Charlie Knoth, a student of mine, mentioned that a new rehearsal studio had opened up right across the way from his business. I looked into it, and I thought perhaps I could find the isolation I needed there. That worked for about a month. Then the drummers showed up. And worse, the bass players with their huge amplifiers. They had the whole Spinal Tap thing going on. They never met a decibel level they didn’t like, as long as it was above 100 db.
So I had to record when these “musicians” weren’t hashing through their stuff and rattling the walls. I’d go into the studio at 3:00 or 4:00 in the morning and record for 5 or 6 hours. That’s when the Rap musicians would show up. Who would’ve thought that Rap artists even knew what “morning” is?
I had just about given up, and Charlie had moved his base of operations a few blocks north to a larger warehouse. One evening, as I was giving Charlie his lesson in my studio and the bass guitars and drums cranked it up to 11, Charlie offered to build me a studio inside his warehouse. Made to order. I couldn’t believe it. He would charge me what I was paying to rent the studio from hell, and it would be perfect for what I needed. Awesome, I said. Let’s do it!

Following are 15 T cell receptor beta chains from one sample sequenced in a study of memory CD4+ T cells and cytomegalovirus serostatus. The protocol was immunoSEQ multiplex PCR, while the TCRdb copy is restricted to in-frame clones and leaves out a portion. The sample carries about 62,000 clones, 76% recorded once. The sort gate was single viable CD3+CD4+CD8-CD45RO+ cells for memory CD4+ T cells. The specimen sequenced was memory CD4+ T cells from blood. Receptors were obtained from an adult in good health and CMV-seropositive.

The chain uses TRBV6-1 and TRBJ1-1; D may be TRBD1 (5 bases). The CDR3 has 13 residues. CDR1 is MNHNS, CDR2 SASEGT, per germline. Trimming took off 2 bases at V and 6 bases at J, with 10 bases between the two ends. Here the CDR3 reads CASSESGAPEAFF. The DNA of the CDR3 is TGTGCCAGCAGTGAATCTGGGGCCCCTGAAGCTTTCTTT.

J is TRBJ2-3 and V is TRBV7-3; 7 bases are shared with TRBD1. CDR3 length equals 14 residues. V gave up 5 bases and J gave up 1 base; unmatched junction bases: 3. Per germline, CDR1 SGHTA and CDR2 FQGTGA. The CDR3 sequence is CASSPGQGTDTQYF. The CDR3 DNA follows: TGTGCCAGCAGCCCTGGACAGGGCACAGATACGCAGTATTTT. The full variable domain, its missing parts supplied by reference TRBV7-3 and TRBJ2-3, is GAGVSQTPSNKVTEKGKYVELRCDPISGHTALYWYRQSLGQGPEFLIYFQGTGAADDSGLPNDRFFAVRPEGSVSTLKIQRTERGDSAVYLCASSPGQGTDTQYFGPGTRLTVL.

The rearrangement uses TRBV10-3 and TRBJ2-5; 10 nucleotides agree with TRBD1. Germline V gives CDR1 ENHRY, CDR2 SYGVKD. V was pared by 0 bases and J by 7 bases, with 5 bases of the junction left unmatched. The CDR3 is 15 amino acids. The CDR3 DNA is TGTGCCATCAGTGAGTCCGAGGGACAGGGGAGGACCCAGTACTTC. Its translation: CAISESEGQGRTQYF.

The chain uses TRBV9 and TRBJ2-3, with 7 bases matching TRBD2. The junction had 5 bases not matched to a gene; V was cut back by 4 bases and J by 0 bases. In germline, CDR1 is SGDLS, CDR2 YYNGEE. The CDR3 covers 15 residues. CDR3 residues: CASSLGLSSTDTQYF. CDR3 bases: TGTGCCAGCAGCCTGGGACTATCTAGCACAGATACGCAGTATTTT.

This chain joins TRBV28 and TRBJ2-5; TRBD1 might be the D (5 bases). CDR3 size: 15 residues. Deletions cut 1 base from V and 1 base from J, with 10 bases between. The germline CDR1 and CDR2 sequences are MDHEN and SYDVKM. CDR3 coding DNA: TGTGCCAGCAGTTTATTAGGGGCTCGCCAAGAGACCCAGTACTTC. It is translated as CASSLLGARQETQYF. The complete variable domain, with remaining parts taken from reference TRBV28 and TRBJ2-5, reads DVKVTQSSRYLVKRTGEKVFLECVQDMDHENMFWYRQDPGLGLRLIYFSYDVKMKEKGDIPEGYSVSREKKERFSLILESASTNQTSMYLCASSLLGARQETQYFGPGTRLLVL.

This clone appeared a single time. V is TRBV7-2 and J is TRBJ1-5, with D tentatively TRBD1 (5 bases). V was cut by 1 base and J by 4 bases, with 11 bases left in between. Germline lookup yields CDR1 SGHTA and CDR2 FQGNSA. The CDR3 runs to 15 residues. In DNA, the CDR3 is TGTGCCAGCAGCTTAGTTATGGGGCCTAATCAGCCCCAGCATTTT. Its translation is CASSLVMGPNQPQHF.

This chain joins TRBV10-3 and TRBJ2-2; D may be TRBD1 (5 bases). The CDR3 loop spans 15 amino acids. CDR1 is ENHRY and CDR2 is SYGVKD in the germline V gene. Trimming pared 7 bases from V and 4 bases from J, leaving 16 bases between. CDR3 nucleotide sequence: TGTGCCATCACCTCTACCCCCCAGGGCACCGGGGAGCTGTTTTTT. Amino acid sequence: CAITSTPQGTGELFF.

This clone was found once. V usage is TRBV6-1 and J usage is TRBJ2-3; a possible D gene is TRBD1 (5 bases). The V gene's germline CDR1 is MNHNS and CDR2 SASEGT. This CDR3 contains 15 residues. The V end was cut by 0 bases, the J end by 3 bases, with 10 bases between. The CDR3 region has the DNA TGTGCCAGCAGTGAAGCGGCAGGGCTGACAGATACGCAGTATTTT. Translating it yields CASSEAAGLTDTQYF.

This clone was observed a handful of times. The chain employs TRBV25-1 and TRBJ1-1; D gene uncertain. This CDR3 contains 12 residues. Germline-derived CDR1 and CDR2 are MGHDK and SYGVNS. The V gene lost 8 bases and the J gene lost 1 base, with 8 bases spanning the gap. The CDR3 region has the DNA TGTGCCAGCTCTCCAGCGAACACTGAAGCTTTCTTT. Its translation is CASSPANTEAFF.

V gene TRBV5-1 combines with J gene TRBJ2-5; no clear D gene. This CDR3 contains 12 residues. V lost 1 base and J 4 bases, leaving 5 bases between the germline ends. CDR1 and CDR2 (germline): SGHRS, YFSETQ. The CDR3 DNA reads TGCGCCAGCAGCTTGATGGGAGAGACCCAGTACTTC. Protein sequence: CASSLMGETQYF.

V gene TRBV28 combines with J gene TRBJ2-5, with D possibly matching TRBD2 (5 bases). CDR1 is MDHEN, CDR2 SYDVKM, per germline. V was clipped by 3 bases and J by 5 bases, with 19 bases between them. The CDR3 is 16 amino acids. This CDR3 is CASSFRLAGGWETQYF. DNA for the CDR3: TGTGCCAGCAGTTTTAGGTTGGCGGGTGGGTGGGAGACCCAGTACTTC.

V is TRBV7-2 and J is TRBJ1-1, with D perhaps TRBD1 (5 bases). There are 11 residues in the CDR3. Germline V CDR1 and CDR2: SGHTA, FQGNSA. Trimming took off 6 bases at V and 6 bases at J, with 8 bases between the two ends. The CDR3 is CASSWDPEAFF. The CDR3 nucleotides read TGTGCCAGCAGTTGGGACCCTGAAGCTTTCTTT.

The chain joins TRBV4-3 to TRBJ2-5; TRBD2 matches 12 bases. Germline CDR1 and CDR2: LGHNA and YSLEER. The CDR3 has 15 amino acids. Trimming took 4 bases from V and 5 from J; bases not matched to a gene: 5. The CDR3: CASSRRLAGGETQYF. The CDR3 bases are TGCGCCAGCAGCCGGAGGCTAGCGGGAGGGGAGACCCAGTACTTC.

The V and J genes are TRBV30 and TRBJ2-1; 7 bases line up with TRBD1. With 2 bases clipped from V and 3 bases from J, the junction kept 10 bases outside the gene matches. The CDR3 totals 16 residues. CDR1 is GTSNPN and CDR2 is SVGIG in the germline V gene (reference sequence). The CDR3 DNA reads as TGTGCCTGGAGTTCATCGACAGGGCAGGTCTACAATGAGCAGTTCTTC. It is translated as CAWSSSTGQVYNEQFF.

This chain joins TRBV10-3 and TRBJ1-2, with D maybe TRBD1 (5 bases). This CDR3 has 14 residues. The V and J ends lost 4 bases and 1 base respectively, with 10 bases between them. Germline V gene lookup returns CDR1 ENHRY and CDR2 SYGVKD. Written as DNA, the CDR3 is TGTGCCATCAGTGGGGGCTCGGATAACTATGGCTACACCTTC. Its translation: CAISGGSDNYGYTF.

So on May 1st of 2012 I moved into my new studio digs and began work in earnest. I recorded with a Chinese built ribbon microphone and a used all-in-one recording deck, and the results – to my ears – were amazing! I started the arduous process of editing and uploading the tunes and the sheet music (arranged by yours truly) onto the website and launched it on May 11th.
I had done some research amongst some of my peers years ago to see if my idea had any marketable merit, and the one comment I kept getting (in addition to “awesome” and “why hasn’t anybody done this before?” and “it’s about time!”) was “You need to charge more for this!” Apparently, $4.99 for 9-18 tracks plus a PDF and jpeg of the sheet music seemed, to them, too little.